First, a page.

• Graham K. Wilson


The relationship between business and government has emerged as one of the central issues of contemporary politics. The questions raised by political scientists, commentators and citizens about this relationship vary considerably, however. For some people, the question is whether the relationship between business and government is such that basic economic objectives are likely to be achieved. This raises at its simplest questions about the government’s record. Is unemployment higher or lower than when the government came to power? Are real incomes increasing or falling? Are prices steady or increasing?


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Notes and References

  1. 1.
    Adam Yarmolinsky, The Military Establishment (New York: Harper Colophon, 1971)Google Scholar
  2. Paul A. C. Koistiner, The Military Industrial Complex, An Historical Perspective (New York: Praeger, 1980)Google Scholar
  3. 2.
    Robert Engler, The Politics of Oil, Private Power and Democratic Directions (Chicago: University of Chicago Press, 1961)Google Scholar
  4. Peter Odell, Oil and World Power (Harmondsworth: Pelican Books, 1981)Google Scholar
  5. Robert Engler, The Brotherhood of Oil (Chicago: University of Chicago Press, 1977).Google Scholar
  6. 3.
    Ralph Miliband, The State in Capitalist Society (London: Quartet Books, 1976)Google Scholar
  7. C. Wright Mills, The Power Elite (New York: Oxford University Press, 1956).Google Scholar
  8. 4.
    Elizabeth Drew, Politics and Money, The New Road to Corruption (New York: Macmillan, 1983).Google Scholar
  9. 5.
    See Miliband, The State in Capitalist Society; Mills, The Power Elite.Google Scholar
  10. 6.
    For an attempt to construct such a theory from fragments available, see Ralph Dahrendorf, Class and Class Conflict in Industrial Society (Stanford: Stanford University Press, 1959).Google Scholar
  11. 7.
    Robert Dahl, Who Governs? (New Haven, Conn.: Yale University Press, 1961).Google Scholar
  12. 8.
    Peter Bachrach and Morton Baratz, ‘The Two Faces of Power’, American Political Science Review, 56 (1962) pp. 947–52.CrossRefGoogle Scholar
  13. 9.
    Matthew Crenson, The Un-Politics of Air Pollution, A Study of Non-Decisionmaking in American Cities (Baltimore and London: Johns Hopkins Press, 1972).Google Scholar
  14. 10.
    Steven Lukes, Power, A Radical View (London: Macmillan, 1964).Google Scholar
  15. 11.
    Charles E. Lindblom, Politics and Markets, The Worlds Political Economic Systems (New York: Basic Books, 1977).Google Scholar
  16. 12.
    Werner Sombart, Why Is There No Socialism in the United States? (London: Macmillan, 1976).Google Scholar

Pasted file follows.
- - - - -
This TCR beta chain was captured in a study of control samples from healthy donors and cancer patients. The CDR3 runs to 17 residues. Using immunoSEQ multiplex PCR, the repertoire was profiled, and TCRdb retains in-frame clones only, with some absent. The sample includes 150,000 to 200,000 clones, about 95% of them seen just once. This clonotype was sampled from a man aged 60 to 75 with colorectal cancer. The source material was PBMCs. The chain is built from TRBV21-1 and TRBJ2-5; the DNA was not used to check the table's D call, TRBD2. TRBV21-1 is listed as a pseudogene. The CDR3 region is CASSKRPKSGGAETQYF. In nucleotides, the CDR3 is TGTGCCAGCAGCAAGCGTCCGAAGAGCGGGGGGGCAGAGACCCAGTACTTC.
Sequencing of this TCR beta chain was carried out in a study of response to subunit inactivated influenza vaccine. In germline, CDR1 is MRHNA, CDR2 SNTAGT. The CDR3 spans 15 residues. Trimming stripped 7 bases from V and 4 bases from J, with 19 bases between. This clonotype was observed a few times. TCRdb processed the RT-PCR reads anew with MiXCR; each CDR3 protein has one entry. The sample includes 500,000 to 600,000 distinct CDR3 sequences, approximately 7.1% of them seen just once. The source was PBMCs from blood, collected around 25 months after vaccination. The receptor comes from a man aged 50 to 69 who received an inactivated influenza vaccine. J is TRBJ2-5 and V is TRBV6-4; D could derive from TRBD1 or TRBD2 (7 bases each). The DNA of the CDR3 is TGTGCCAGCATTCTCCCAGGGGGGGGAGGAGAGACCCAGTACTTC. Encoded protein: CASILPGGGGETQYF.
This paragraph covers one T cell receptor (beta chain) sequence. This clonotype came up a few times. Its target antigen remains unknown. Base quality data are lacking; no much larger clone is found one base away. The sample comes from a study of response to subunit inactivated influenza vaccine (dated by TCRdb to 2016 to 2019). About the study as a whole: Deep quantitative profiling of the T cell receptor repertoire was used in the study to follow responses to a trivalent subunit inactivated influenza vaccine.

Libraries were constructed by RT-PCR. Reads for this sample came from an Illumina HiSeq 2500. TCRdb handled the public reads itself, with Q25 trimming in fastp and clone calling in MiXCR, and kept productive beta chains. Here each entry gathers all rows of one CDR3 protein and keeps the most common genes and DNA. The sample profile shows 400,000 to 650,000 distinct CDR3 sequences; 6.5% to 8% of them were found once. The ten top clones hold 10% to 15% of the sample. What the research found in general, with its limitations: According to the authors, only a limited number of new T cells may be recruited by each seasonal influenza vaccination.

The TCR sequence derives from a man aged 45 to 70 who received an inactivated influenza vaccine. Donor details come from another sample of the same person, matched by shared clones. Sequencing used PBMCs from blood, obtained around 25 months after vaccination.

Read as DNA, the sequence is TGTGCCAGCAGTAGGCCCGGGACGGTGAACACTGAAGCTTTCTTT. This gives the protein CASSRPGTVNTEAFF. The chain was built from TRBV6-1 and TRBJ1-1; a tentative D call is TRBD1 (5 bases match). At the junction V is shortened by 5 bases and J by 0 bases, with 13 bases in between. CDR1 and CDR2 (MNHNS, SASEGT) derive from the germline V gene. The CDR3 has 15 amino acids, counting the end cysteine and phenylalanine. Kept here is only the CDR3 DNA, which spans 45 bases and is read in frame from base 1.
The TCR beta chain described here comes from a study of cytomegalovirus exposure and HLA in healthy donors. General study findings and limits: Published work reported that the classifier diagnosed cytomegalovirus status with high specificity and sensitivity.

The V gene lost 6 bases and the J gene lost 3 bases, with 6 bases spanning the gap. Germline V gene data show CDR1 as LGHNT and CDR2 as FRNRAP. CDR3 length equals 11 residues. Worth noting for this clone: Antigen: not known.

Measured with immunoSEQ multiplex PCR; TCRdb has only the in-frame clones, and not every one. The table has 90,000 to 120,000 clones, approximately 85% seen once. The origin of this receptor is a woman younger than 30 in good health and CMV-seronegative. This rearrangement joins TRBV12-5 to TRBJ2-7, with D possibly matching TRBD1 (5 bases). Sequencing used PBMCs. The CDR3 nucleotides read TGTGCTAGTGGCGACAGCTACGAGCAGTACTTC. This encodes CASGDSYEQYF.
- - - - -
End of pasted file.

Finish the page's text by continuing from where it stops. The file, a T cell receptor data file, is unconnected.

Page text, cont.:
17. 13.
    Raymond Bauer, Ithiel de Sola Pool and Lewis Anthony Dexter, American Business and Public Policy (Chicago: Aldine, 1972).Google Scholar
  18. 14.
    Theodore Lowi, ‘American Business, Public Policy Case Studies and Political Theory’, World Politics, 16, no. 4 (July 1964) pp. 677–715.CrossRefGoogle Scholar
  19. 15.
    Philippe Schmitter has been the leading figure in such discussions. See his ‘Still the Century of Corporatism?’ Review of Politics, 36. no. 1 (January 1974) pp. 85–131CrossRefGoogle Scholar
  20. ‘Modes of Interest Intermediation and Models of Social Change in Western Europe’, Comparative Political Studies, 10, no. 1 (1977) pp. 7–38Google Scholar
  21. Gerhard Lehmbruch and Philippe Schmitter (eds), Patterns of Corporatist Policymaking (London: Sage, 1982).Google Scholar
  22. 16.
    E. E. Schattschneider argued—quite plausibly—that the Republican Party was business’s chief power resource in the USA. See his book The Semi-Sovereign People, A Realists View of Democracy in the United States (New York: Holt, Rinehart & Winston, 1960).Google Scholar
  23. 17.
    See Barrington Moore, The Social Origins of Dictatorship and Democracy (London: Allen Lane, The Penguin Press, 1967).Google Scholar
  24. 18.
    Chalmers Johnson, MITI and the Japanese Miracle, The Growth of Industrial Policy 1925–75 (Stanford: Stanford University Press, 1982).Google Scholar
  25. 19.
    See, for example, James Wilson’s introduction to Steven Kelman’s book Regulating America, Regulating Sweden, A Comparative Study of Occupational Safety and Health Policy (Cambridge, Mass.: MIT Press, 1981).Google Scholar

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© Graham K. Wilson 1985

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